Conflict between teachers and their provincial government is far from over
Photo by Brad Perkins, CC
Teachers’ strikes are the norm for those who attend public school in British Columbia.
For many years, school teachers have been putting pressure on the provincial government to sign a fair deal. Since 1987, the teachers’ union and the B.C. government have been so far apart on issues such as compensation, wages, and classroom sizes that pickets and walkouts have become a regular occurrence for students attending public school.
Even though the union and the government have signed a tentative deal, I doubt it’ll result in peace between these two parties for very long.
I went to public school in Richmond, B.C., a suburb of Vancouver, and graduated from high school in 2012. Throughout this time, tension between the government and the teachers is so intense that it jeopardized some events during my graduating year. The teachers had to endure so many cutbacks that it began to weaken our after-school programs. My rugby team’s season was almost cancelled. If it weren’t for some teachers who stepped up and other volunteers that enlisted their services, our season would have been over before it started.
While I could understand what was going on, since I come from a family where one parent was a teacher, many other students were unsure what to think about the latest strike. Some believed it was unfair that they were being affected by these strikes and felt that the two sides should have come to an agreement a lot sooner. Others would say the teachers were simply being greedy and they should have just taken whatever the government was giving them. Another party would claim it was the government’s fault for all of these strikes, and that the teachers should still continue fighting for a fairer deal.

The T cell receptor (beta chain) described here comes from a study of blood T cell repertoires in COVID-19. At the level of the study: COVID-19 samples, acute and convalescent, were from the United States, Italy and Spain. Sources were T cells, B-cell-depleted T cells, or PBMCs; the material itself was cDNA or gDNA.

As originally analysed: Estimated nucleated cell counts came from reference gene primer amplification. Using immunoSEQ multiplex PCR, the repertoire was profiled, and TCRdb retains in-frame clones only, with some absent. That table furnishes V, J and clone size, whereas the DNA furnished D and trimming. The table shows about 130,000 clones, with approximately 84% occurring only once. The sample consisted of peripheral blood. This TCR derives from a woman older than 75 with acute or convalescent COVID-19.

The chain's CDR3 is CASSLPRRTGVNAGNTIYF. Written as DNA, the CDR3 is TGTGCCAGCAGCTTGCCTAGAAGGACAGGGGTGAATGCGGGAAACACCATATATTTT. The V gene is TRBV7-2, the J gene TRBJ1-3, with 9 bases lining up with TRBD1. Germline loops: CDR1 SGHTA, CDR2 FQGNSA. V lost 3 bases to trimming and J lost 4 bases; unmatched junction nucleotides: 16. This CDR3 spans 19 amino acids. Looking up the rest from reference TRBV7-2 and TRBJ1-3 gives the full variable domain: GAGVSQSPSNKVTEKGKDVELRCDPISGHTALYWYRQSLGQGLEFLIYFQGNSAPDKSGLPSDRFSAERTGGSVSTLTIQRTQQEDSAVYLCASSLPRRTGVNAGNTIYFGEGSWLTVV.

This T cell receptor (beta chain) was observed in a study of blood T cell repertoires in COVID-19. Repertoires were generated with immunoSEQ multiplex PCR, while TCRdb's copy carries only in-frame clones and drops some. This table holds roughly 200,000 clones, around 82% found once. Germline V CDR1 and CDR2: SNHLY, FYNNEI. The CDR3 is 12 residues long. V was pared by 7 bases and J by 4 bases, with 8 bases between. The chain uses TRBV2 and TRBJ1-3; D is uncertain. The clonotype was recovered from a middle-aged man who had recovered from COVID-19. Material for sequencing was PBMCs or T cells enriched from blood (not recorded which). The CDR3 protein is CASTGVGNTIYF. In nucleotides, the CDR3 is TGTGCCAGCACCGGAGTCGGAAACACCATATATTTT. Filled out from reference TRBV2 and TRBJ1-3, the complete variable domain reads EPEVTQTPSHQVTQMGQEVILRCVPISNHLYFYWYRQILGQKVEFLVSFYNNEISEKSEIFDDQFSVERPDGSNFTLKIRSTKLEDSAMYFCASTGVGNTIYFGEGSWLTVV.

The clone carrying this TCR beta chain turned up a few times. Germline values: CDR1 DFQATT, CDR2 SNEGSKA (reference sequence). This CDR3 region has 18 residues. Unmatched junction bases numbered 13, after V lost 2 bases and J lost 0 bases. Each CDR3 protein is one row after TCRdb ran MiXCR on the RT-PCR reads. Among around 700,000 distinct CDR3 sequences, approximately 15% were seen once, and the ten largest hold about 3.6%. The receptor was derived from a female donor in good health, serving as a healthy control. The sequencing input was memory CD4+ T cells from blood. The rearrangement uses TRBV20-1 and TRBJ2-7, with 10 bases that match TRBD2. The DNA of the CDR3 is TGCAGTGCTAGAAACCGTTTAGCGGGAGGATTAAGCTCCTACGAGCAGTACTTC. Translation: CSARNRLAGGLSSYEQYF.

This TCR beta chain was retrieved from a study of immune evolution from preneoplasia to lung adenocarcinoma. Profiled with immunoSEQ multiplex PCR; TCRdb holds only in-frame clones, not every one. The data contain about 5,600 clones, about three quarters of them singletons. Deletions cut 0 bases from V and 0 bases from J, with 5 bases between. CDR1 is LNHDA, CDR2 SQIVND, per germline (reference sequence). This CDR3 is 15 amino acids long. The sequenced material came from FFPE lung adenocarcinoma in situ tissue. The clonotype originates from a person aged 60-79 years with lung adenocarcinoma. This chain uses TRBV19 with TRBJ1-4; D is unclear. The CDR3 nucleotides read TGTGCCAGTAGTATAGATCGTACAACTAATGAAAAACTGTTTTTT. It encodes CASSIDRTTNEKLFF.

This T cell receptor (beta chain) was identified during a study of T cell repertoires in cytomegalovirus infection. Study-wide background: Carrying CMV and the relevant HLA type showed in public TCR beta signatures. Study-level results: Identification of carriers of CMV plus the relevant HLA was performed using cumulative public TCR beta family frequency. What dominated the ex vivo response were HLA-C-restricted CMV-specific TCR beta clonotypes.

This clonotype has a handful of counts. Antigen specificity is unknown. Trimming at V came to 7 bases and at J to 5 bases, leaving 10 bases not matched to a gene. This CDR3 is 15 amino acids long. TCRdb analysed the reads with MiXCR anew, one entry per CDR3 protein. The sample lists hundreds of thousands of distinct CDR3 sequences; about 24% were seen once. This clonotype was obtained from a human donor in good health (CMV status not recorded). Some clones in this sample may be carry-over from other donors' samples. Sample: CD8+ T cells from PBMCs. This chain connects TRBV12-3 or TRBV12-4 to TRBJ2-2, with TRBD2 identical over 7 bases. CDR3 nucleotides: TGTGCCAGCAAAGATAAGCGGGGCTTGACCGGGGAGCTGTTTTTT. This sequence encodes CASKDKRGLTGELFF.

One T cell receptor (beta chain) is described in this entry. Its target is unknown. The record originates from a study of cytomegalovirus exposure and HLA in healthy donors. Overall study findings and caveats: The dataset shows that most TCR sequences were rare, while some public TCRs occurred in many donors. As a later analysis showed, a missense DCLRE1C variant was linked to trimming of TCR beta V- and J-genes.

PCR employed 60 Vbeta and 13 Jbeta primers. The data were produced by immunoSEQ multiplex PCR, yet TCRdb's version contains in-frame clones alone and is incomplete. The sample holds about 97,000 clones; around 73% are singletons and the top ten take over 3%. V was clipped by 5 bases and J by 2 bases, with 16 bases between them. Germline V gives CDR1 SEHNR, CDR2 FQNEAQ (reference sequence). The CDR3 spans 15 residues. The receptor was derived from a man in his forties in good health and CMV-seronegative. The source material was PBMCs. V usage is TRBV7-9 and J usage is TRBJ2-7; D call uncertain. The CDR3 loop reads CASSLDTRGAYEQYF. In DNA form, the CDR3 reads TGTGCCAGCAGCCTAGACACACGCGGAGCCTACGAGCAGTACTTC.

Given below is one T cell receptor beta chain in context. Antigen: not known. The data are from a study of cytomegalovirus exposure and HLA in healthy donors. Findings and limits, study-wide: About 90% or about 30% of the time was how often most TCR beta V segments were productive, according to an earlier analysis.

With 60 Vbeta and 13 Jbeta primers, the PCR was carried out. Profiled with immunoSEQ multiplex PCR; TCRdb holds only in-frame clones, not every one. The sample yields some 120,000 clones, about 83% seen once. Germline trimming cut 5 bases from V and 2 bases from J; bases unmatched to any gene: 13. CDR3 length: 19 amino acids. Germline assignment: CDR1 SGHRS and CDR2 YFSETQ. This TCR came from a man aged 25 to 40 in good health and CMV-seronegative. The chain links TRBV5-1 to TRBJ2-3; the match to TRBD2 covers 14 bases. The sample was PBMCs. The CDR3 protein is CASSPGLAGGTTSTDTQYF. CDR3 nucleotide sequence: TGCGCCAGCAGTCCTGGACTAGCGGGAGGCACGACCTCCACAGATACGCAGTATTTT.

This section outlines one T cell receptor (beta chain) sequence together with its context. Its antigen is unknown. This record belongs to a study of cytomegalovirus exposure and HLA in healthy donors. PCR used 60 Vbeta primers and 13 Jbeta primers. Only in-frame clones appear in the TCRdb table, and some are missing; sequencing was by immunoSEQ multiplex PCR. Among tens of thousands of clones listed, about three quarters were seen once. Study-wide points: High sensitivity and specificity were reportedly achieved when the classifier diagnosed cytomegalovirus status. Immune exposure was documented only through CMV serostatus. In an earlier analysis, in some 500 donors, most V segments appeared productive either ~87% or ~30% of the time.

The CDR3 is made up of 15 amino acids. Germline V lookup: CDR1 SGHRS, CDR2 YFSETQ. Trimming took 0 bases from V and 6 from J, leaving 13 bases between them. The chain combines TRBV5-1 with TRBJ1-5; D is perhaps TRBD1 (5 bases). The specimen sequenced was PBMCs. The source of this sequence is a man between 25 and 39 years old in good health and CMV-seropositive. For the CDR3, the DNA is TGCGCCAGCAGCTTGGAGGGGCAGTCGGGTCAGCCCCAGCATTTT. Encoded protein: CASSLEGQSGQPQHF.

With this kind of divisive rhetoric still being espoused, I can only imagine the temporary deal will be shattered at some point in the near future.
I did not see the teachers as being greedy.What I saw was a union that was fighting for something they had been promised years ago. I appreciated what the teachers did for me when I was in school, both in and out the classroom. I could understand the frustration the teachers had toward the government. So when teachers began to take action this summer, I sided with them.
In response, the government tried to diminish teachers in the public eye. According to them, the teachers were the ones to blame for students being out of the classroom. In reality it was caused by an irresponsible government that should be held accountable for initiating one of the longest ongoing labour disputes in B.C. history.
The ones who are most affected are still the students. British Columbian students have been caught in this feud for more than two decades. And although they’re finally back in their classrooms this week, they still have to endure a drastically shortened school year with no hope of making up for lost instructional time.
The tension between the teachers’ unions and the provincial government needs to subside so we can get back to what’s really important: educating the youth of our nation. I doubt this will happen. It’s more likely that in a couple of short years, they’ll be right back where they started.